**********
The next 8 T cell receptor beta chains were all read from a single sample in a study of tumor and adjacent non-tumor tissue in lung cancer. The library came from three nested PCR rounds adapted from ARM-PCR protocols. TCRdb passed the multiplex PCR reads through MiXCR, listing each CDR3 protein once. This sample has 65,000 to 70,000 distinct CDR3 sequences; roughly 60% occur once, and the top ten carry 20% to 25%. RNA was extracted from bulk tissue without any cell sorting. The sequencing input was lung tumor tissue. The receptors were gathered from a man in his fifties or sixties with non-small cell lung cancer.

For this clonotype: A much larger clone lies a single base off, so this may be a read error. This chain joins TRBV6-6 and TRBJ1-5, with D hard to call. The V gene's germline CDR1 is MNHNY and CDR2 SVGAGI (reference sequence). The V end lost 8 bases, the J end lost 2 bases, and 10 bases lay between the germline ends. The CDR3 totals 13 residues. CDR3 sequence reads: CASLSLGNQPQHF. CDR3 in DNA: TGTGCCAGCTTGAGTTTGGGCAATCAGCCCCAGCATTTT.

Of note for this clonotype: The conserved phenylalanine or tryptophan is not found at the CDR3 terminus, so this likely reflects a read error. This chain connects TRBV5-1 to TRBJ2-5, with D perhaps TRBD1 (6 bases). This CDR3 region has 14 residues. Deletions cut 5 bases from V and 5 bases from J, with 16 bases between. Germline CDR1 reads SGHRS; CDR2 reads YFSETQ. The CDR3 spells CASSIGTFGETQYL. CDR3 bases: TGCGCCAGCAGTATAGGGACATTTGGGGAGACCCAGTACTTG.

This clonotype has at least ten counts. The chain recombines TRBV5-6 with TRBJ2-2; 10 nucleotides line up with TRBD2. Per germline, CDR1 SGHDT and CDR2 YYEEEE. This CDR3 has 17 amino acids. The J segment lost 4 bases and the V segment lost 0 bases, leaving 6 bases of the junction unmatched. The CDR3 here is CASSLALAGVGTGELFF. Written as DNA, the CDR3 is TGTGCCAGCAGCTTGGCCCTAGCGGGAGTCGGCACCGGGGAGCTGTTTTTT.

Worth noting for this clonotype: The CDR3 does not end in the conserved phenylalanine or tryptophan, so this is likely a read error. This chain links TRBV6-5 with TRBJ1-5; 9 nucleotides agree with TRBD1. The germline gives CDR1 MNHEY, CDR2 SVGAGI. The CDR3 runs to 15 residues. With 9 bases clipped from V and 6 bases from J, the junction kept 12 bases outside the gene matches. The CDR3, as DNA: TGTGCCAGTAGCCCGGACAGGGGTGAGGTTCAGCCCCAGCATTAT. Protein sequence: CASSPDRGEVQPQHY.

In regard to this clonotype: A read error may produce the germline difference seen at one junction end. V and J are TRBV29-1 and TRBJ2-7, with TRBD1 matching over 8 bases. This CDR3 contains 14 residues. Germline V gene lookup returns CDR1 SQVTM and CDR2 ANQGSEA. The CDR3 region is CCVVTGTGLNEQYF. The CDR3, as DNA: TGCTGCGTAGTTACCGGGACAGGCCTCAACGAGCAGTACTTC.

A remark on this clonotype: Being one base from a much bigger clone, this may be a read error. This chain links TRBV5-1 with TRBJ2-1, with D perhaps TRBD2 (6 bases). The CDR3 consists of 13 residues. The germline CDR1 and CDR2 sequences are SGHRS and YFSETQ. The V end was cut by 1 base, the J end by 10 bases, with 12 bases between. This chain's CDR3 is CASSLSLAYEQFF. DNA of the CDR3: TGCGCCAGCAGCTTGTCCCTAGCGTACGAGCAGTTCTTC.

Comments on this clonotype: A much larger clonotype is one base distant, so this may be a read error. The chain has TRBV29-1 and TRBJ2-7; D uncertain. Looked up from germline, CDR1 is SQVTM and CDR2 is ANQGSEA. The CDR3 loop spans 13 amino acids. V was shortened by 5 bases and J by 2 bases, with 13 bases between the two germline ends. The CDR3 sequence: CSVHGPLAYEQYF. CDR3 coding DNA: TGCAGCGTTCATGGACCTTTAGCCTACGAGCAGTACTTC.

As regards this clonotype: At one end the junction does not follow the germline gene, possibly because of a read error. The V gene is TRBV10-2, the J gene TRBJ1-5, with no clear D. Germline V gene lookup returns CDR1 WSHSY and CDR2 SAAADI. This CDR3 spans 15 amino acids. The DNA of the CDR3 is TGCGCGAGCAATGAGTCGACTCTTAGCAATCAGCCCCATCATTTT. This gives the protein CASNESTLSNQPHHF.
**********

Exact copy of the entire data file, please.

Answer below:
The next 8 T cell receptor beta chains were all read from a single sample in a study of tumor and adjacent non-tumor tissue in lung cancer. The library came from three nested PCR rounds adapted from ARM-PCR protocols. TCRdb passed the multiplex PCR reads through MiXCR, listing each CDR3 protein once. This sample has 65,000 to 70,000 distinct CDR3 sequences; roughly 60% occur once, and the top ten carry 20% to 25%. RNA was extracted from bulk tissue without any cell sorting. The sequencing input was lung tumor tissue. The receptors were gathered from a man in his fifties or sixties with non-small cell lung cancer.

For this clonotype: A much larger clone lies a single base off, so this may be a read error. This chain joins TRBV6-6 and TRBJ1-5, with D hard to call. The V gene's germline CDR1 is MNHNY and CDR2 SVGAGI (reference sequence). The V end lost 8 bases, the J end lost 2 bases, and 10 bases lay between the germline ends. The CDR3 totals 13 residues. CDR3 sequence reads: CASLSLGNQPQHF. CDR3 in DNA: TGTGCCAGCTTGAGTTTGGGCAATCAGCCCCAGCATTTT.

Of note for this clonotype: The conserved phenylalanine or tryptophan is not found at the CDR3 terminus, so this likely reflects a read error. This chain connects TRBV5-1 to TRBJ2-5, with D perhaps TRBD1 (6 bases). This CDR3 region has 14 residues. Deletions cut 5 bases from V and 5 bases from J, with 16 bases between. Germline CDR1 reads SGHRS; CDR2 reads YFSETQ. The CDR3 spells CASSIGTFGETQYL. CDR3 bases: TGCGCCAGCAGTATAGGGACATTTGGGGAGACCCAGTACTTG.

This clonotype has at least ten counts. The chain recombines TRBV5-6 with TRBJ2-2; 10 nucleotides line up with TRBD2. Per germline, CDR1 SGHDT and CDR2 YYEEEE. This CDR3 has 17 amino acids. The J segment lost 4 bases and the V segment lost 0 bases, leaving 6 bases of the junction unmatched. The CDR3 here is CASSLALAGVGTGELFF. Written as DNA, the CDR3 is TGTGCCAGCAGCTTGGCCCTAGCGGGAGTCGGCACCGGGGAGCTGTTTTTT.

Worth noting for this clonotype: The CDR3 does not end in the conserved phenylalanine or tryptophan, so this is likely a read error. This chain links TRBV6-5 with TRBJ1-5; 9 nucleotides agree with TRBD1. The germline gives CDR1 MNHEY, CDR2 SVGAGI. The CDR3 runs to 15 residues. With 9 bases clipped from V and 6 bases from J, the junction kept 12 bases outside the gene matches. The CDR3, as DNA: TGTGCCAGTAGCCCGGACAGGGGTGAGGTTCAGCCCCAGCATTAT. Protein sequence: CASSPDRGEVQPQHY.

In regard to this clonotype: A read error may produce the germline difference seen at one junction end. V and J are TRBV29-1 and TRBJ2-7, with TRBD1 matching over 8 bases. This CDR3 contains 14 residues. Germline V gene lookup returns CDR1 SQVTM and CDR2 ANQGSEA. The CDR3 region is CCVVTGTGLNEQYF. The CDR3, as DNA: TGCTGCGTAGTTACCGGGACAGGCCTCAACGAGCAGTACTTC.

A remark on this clonotype: Being one base from a much bigger clone, this may be a read error. This chain links TRBV5-1 with TRBJ2-1, with D perhaps TRBD2 (6 bases). The CDR3 consists of 13 residues. The germline CDR1 and CDR2 sequences are SGHRS and YFSETQ. The V end was cut by 1 base, the J end by 10 bases, with 12 bases between. This chain's CDR3 is CASSLSLAYEQFF. DNA of the CDR3: TGCGCCAGCAGCTTGTCCCTAGCGTACGAGCAGTTCTTC.

Comments on this clonotype: A much larger clonotype is one base distant, so this may be a read error. The chain has TRBV29-1 and TRBJ2-7; D uncertain. Looked up from germline, CDR1 is SQVTM and CDR2 is ANQGSEA. The CDR3 loop spans 13 amino acids. V was shortened by 5 bases and J by 2 bases, with 13 bases between the two germline ends. The CDR3 sequence: CSVHGPLAYEQYF. CDR3 coding DNA: TGCAGCGTTCATGGACCTTTAGCCTACGAGCAGTACTTC.

As regards this clonotype: At one end the junction does not follow the germline gene, possibly because of a read error. The V gene is TRBV10-2, the J gene TRBJ1-5, with no clear D. Germline V gene lookup returns CDR1 WSHSY and CDR2 SAAADI. This CDR3 spans 15 amino acids. The DNA of the CDR3 is TGCGCGAGCAATGAGTCGACTCTTAGCAATCAGCCCCATCATTTT. This gives the protein CASNESTLSNQPHHF.